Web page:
Molitor batted .361 after the All-Star break and finished at .332, with career highs for home runs (22) and runs batted in (111). Thanks in part to the fact that the Jays used him almost entirely as a DH, he had stayed off the disabled list for a third straight season — a first for him. Over those three seasons, no one in baseball has had more hits or runs. He has cut down his swing to a nearly perfect, economical motion. He holds his hands still until the last possible moment; then, with virtually no stride, he attacks the baseball with a quick, powerful stabbing action. But it took a record six straight hits in the American League Championship Series and a .500 World Series batting average for the beauty of his swing — and his entire career — to be properly appreciated.

"That," he says, "is almost humorous to me. The things I've done this year, if you don't count my injuries, aren't a lot different than what I've done before."

There he stood at the plate in the ninth inning last Saturday night, better than ever at 37. With one out and Rickey Henderson on base, Molitor told himself, Man, you hit a two-run homer and you win the Series. But then he quickly corrected that notion and thought, No, play the percentages. Keep the rally moving.

Seated behind him, in a special box, was Selig, the acting commissioner. "It hurts, no question about it," Selig would say after the game. "I wanted nothing more than for Paul to win a world championship in Milwaukee. But I was not as emotional watching it as I thought I would be. We have to change the salary system. Something is very wrong when he wants to stay, and we want him, and he can't stay."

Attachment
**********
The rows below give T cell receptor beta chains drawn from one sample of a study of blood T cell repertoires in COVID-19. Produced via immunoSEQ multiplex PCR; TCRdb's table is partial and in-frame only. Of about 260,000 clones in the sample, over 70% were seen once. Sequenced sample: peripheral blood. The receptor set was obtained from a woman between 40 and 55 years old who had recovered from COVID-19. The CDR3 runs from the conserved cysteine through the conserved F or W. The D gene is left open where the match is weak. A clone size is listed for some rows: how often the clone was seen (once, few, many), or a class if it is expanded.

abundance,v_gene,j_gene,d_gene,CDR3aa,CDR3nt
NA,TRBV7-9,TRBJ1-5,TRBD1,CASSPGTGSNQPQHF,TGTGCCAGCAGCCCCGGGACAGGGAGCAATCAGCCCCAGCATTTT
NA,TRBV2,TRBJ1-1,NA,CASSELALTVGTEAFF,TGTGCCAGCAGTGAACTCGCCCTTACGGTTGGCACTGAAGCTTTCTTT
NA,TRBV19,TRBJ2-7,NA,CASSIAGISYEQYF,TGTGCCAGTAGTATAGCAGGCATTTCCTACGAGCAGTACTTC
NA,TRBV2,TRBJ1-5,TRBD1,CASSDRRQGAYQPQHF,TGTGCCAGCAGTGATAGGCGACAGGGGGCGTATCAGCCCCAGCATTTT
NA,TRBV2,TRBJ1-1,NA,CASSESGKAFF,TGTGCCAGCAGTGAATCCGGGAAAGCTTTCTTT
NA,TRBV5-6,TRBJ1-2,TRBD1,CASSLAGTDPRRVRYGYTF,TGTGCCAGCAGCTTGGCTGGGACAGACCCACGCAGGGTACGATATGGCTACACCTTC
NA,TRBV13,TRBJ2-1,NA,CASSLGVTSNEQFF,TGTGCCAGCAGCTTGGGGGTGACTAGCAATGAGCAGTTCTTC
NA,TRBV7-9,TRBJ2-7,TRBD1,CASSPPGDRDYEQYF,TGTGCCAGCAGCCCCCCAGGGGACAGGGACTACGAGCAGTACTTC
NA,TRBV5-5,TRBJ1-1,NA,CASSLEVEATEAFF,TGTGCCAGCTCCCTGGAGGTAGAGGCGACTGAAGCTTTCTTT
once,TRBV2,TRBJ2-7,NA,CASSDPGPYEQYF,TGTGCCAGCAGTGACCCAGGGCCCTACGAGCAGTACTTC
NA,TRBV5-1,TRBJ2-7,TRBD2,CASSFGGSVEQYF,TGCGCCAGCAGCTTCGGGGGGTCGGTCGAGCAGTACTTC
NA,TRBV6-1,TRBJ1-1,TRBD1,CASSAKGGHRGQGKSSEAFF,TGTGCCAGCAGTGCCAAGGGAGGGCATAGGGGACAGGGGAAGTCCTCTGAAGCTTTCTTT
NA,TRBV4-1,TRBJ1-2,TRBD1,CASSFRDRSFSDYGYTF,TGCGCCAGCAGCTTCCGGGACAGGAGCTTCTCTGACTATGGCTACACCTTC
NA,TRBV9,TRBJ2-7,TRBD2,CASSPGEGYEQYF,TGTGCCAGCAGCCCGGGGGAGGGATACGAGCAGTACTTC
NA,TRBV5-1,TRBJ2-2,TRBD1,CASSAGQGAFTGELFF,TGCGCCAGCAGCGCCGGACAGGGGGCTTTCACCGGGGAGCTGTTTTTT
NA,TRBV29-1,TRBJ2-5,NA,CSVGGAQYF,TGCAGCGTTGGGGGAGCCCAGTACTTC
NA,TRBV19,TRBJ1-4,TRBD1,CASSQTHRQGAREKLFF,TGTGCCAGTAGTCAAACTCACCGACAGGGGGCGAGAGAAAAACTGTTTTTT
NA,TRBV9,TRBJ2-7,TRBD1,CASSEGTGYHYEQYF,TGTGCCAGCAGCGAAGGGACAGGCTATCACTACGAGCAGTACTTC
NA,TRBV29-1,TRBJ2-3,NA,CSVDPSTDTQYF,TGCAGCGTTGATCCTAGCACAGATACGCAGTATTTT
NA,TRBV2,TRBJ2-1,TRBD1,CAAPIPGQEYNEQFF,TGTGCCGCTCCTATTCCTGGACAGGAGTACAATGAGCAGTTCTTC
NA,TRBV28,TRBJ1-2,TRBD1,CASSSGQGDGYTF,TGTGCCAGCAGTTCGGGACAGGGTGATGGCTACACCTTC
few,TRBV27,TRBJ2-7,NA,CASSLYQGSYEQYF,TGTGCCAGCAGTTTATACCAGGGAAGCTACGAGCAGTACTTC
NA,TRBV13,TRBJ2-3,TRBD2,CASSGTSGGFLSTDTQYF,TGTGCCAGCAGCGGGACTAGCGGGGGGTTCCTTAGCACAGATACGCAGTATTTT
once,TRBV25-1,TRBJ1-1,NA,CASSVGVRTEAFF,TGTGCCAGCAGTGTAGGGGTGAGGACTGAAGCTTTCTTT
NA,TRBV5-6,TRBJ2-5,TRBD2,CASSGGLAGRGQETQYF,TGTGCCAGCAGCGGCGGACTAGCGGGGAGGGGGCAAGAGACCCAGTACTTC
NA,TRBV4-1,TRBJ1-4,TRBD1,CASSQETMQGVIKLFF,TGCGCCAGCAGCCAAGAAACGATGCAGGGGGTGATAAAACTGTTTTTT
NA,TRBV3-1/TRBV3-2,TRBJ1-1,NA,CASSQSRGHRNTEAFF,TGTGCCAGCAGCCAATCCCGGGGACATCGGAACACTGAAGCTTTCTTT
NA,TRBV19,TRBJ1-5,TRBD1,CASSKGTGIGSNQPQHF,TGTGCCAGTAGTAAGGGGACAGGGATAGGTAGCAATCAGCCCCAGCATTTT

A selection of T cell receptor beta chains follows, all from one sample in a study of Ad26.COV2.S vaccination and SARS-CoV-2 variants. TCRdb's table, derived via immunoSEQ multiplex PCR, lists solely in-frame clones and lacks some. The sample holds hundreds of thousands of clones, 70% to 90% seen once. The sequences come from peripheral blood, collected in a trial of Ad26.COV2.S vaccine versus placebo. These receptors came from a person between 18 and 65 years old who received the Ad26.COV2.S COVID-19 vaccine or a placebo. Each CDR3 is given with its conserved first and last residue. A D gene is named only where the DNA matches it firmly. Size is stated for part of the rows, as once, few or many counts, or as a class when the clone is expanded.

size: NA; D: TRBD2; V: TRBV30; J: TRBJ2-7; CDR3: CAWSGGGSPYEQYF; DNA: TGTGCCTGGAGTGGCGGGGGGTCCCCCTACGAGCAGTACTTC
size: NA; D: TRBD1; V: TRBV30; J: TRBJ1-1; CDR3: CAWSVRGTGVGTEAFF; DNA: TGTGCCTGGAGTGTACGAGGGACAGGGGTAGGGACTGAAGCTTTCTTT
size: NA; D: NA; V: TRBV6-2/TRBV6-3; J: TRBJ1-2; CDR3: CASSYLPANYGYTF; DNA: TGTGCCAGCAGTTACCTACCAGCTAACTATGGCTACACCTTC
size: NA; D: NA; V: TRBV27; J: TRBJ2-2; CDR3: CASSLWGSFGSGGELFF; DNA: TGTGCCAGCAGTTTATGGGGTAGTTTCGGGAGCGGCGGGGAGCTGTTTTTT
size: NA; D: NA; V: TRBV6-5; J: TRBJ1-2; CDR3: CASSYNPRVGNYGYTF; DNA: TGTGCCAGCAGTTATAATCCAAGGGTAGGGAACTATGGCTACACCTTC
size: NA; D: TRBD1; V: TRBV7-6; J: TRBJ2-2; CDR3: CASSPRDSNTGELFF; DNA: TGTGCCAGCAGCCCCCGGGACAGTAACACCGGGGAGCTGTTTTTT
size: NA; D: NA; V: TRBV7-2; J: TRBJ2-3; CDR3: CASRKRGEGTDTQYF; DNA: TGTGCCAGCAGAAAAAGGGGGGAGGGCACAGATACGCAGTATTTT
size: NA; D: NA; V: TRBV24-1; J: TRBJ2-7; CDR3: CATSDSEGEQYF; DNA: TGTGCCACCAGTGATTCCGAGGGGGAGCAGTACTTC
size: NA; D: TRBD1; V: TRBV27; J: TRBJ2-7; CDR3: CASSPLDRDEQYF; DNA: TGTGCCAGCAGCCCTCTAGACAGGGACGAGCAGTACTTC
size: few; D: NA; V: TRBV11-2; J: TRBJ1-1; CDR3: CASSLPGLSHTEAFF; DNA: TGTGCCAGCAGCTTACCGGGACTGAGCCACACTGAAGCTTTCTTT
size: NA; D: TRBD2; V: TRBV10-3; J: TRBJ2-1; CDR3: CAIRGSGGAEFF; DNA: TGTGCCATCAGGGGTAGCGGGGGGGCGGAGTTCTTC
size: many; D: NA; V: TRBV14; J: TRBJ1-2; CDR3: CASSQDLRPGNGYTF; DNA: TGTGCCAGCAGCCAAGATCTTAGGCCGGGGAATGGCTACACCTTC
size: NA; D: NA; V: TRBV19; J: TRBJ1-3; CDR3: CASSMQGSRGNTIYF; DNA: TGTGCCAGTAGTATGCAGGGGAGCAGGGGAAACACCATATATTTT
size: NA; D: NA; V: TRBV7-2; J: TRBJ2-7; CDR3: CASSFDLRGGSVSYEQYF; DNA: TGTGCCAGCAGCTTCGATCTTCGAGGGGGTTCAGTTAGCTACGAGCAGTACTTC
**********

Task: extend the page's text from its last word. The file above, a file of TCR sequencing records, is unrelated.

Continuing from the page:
Molitor laced a fastball into centerfield for a single. Carter, batting next, then hit one into eternity. One of the first to congratulate Molitor in the clubhouse was Selig, who hugged him, kissed him lightly on the cheek and said, "I'm happy for you." When Selig left the clubhouse, Molitor's wife, Linda, threw her arms around the owner and shouted, "Thank you!" to the man who had made a world championship possible for her husband.

Molitor was touched that so many of his teammates "went out of their way to tell me how much it meant to them to see me win." As pitcher Al Leiter said, "We've had so much success here that people begin to think, 'When are we going to play, and who are we going to beat.' Then he comes here after all he's been through, and you see how precious winning is."

Pat Hentgen, a 24-year-old Blue Jay pitcher in his first full season in the big leagues, hugged Molitor around the neck. It was a minute until Hentgen let go. Then Hentgen sat down and wiped his eyes.

Molitor, save those few moments on the field, kept his emotions under control. He has made a career of maintaining the same emotional speed and pitch — "Like riding a merry-go-round," he said — so why lose it now? A good ballplayer always respects the game. Someone told him in the Blue Jay clubhouse that he was wanted in the interview room. Molitor headed toward the door with a bottle of champagne in one hand and a can of beer in the other. Suddenly he stopped. "I better not take these with me," he said. "It might not look too good." He bent and placed them underneath a desk and then walked out, a world champion.